I think it's more because the people doing it properly cost more.
But if Amazon Drones means there are literally no consequences for being ill-prepared and a careless ass - then why does the lesson need to be taught? Just as most of us now are not taught how to milk a cow or till a field, the art of being prepared is a skill of yesteryear in a world with ubiquitous drone coverage.
The important part is "a world with ubiquitous drone coverage".
There are still places where Amazon can't/won't deliver quickly by traditional means. I suspect those will also remain out of range of drones for a very long time.
Unless you are content to never travel outside of major cities, then learning to be competent in basic skills like thinking ahead are still useful for being a mostly functional human.
But, without lubrication, how would you run your machinery?
Use the lard extracted from liposuction.
It's a vast untapped resource.
So quit using stupid brittle Java apps!
As a lowly drone in this massive corporate machine I don't really have that option.
In case you don't believe me, consider that in 2014 Java had no zero day exploits at all. But some people are still vulnerable to bugs from 2012. The ask forgiveness not permission auto update policy was pioneered by Google and unfortunately took a long time to become accepted as the standard due to the old mindset, especially amongst tech geeks, of "my computer is my castle".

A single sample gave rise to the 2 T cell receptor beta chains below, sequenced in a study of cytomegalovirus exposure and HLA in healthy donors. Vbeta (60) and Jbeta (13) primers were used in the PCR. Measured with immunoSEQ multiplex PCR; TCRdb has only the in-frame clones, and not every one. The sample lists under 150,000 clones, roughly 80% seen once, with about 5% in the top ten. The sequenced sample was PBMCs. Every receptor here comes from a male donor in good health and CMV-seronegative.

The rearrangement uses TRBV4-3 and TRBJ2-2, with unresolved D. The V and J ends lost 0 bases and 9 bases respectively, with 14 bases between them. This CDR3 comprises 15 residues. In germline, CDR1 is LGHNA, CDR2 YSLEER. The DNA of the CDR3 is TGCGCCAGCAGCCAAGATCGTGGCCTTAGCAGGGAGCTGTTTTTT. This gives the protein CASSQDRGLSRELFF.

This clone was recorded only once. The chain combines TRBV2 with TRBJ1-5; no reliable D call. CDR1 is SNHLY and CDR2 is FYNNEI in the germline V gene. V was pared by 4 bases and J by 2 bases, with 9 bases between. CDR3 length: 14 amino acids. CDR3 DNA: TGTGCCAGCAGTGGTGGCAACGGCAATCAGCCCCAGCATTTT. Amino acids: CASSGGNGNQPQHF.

On the other hand, where I work several of the Java apps that the business runs on are (stupidly or lazily) coded to work on specific versions of Java. Auto-updating java can (and has) break one application while improving how another works.
It's frustrating as hell not being able to trust an update, just in case it might break the payroll time tracking application again.
I had assumed that this has been SOP for decades.
Given that police use plate scanners routinely to scan parking lots looking for stolen cars, then I have no doubt that they have scanned parking lots of gun shows.
But planting trees is better than not planting trees.
Plus, they have other benefits. Like producing oxygen, food, shading the ground, absorbing water (as opposed to runoff), stabalizing soils, providing habitat for critters, they are affective windbreaks,and trees just generally make the place look nicer.
The bogosity meter just pegged.